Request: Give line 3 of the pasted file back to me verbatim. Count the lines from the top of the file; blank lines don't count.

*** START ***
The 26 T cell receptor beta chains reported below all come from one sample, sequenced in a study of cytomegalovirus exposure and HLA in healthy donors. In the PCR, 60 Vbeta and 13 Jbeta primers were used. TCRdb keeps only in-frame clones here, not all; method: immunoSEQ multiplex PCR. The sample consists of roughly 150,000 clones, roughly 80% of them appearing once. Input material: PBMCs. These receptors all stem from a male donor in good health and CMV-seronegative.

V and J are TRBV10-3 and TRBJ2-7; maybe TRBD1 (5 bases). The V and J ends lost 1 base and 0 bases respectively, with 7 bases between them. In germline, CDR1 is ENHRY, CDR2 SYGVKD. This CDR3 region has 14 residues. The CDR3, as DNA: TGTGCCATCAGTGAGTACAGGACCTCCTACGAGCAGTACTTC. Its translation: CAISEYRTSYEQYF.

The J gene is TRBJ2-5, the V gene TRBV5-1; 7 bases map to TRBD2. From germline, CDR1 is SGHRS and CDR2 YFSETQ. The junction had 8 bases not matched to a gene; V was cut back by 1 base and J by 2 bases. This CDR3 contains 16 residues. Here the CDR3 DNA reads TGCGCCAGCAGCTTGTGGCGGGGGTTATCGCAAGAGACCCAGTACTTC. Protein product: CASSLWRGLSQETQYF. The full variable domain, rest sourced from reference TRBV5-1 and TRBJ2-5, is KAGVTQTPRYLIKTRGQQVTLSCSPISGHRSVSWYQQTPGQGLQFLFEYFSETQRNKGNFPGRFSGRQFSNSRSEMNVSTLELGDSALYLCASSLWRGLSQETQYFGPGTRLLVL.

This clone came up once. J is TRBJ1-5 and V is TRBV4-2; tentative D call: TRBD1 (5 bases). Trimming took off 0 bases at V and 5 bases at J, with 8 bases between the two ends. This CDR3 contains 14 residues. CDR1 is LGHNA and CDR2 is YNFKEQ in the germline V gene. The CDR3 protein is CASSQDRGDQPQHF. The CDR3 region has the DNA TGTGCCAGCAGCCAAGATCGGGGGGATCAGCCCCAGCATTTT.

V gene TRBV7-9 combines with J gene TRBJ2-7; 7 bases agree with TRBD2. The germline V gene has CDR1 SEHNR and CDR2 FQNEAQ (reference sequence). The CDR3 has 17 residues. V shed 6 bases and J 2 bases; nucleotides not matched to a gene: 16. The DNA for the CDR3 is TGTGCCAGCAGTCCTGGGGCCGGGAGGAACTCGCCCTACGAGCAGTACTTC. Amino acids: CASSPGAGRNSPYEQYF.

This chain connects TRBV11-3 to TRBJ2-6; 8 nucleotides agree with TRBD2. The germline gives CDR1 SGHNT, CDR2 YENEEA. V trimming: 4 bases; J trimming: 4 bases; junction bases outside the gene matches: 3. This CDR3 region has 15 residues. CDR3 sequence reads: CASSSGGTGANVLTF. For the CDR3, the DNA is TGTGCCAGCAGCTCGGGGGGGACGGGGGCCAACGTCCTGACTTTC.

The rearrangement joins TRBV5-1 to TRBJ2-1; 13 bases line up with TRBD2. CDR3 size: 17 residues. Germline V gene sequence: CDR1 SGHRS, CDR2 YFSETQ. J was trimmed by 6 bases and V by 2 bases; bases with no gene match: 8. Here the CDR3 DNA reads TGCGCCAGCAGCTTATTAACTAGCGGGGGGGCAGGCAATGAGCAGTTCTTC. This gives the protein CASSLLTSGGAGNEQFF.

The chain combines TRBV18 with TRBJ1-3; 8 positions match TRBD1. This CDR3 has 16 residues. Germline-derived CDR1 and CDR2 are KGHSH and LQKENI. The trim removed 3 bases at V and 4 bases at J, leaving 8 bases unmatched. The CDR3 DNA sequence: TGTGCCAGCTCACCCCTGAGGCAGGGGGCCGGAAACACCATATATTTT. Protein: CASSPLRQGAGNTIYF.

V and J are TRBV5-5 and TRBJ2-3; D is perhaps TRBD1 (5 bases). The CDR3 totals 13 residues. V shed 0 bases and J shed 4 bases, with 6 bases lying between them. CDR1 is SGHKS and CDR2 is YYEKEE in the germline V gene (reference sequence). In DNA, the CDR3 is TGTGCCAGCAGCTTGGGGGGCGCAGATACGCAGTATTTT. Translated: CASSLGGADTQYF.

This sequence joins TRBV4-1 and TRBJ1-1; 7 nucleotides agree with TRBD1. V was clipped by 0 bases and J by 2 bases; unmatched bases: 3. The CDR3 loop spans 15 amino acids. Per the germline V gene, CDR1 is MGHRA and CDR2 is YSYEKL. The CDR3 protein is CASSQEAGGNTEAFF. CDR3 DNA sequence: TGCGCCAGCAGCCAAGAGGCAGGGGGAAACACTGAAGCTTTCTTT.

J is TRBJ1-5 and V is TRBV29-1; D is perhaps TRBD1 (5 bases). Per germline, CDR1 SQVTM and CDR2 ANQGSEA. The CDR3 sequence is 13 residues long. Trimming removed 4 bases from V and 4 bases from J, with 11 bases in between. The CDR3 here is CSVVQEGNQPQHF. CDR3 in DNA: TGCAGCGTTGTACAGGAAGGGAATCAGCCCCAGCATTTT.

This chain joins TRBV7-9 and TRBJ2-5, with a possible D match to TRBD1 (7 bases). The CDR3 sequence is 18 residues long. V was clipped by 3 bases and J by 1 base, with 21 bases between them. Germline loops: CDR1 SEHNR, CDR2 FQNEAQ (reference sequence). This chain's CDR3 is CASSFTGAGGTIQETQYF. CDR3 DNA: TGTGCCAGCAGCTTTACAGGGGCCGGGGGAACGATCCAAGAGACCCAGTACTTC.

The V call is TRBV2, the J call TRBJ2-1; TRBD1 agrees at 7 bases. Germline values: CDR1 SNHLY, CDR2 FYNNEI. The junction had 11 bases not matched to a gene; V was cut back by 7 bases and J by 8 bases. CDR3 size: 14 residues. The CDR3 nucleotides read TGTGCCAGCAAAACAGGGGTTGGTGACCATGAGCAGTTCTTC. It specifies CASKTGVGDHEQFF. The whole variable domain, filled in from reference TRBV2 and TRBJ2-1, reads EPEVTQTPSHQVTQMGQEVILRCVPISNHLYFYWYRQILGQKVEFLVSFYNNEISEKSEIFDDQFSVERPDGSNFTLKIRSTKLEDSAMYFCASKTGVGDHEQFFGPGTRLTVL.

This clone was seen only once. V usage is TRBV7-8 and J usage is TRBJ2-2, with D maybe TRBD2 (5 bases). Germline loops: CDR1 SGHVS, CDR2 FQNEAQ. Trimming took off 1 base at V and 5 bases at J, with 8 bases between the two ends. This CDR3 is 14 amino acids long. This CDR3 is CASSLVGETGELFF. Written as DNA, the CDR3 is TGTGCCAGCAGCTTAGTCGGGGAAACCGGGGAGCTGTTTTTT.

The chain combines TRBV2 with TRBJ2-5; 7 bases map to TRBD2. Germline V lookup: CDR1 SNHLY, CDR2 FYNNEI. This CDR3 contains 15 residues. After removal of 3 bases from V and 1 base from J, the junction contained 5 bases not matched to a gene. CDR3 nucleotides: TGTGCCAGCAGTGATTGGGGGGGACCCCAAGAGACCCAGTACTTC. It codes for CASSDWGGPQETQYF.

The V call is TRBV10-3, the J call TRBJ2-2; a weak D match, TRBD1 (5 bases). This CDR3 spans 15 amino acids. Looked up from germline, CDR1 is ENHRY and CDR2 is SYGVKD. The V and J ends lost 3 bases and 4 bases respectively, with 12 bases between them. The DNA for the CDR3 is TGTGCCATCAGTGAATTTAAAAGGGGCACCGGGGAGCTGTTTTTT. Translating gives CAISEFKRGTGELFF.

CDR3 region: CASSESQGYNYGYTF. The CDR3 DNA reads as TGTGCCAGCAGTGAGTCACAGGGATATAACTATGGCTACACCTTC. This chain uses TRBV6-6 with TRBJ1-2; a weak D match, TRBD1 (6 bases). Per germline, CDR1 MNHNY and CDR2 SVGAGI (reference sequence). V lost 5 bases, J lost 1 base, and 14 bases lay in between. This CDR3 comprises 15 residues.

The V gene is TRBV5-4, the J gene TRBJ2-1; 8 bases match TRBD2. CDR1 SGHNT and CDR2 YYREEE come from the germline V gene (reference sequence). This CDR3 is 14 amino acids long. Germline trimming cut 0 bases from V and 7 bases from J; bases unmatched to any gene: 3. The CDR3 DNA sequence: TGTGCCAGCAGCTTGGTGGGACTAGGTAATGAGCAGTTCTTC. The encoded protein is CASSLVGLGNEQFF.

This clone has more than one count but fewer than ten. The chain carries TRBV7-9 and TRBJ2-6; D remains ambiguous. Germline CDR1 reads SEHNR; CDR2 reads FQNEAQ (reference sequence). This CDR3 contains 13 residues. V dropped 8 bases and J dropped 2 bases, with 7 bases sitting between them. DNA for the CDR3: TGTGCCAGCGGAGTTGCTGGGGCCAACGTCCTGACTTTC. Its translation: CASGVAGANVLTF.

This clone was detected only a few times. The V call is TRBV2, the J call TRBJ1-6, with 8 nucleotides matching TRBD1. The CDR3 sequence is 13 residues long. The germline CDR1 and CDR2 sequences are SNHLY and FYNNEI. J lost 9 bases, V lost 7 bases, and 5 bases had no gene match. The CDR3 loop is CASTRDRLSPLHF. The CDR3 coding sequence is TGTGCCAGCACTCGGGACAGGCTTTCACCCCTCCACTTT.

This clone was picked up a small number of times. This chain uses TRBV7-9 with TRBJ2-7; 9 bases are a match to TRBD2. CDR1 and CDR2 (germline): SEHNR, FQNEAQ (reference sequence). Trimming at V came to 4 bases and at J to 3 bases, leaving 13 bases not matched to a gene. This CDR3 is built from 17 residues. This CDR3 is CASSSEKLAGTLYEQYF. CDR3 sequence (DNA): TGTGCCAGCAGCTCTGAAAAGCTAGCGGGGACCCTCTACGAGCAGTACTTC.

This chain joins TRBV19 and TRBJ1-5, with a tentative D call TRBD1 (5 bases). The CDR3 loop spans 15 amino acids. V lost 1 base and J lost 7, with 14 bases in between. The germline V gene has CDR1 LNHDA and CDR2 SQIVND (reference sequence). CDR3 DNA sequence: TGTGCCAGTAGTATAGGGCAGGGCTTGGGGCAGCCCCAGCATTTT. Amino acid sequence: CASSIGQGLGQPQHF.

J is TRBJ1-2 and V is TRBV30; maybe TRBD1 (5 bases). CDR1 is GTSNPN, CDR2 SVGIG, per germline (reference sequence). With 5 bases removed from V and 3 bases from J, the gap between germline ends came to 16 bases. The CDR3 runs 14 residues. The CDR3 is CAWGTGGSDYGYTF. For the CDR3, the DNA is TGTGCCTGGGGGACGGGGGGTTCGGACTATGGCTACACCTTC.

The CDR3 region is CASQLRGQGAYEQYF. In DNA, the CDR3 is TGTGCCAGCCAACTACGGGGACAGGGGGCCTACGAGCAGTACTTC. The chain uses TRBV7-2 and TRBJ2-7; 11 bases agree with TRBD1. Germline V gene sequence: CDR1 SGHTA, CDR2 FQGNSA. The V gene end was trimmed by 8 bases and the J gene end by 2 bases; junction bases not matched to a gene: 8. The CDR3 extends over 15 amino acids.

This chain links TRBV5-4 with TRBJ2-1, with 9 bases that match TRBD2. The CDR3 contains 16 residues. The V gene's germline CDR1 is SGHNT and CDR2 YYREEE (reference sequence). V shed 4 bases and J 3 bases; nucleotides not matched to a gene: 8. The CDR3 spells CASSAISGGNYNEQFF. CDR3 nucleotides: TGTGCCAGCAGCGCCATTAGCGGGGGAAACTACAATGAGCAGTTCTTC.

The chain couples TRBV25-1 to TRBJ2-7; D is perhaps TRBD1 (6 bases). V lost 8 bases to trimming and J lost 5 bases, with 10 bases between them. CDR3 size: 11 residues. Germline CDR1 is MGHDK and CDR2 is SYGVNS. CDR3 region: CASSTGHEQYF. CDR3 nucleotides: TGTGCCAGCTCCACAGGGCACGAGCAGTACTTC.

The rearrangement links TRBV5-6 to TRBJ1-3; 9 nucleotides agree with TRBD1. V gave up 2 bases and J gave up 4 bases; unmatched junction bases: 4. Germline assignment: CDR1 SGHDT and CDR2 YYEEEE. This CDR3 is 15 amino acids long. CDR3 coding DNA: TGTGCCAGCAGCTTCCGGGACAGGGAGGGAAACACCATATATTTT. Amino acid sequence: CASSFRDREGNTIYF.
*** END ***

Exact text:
The J gene is TRBJ2-5, the V gene TRBV5-1; 7 bases map to TRBD2. From germline, CDR1 is SGHRS and CDR2 YFSETQ. The junction had 8 bases not matched to a gene; V was cut back by 1 base and J by 2 bases. This CDR3 contains 16 residues. Here the CDR3 DNA reads TGCGCCAGCAGCTTGTGGCGGGGGTTATCGCAAGAGACCCAGTACTTC. Protein product: CASSLWRGLSQETQYF. The full variable domain, rest sourced from reference TRBV5-1 and TRBJ2-5, is KAGVTQTPRYLIKTRGQQVTLSCSPISGHRSVSWYQQTPGQGLQFLFEYFSETQRNKGNFPGRFSGRQFSNSRSEMNVSTLELGDSALYLCASSLWRGLSQETQYFGPGTRLLVL.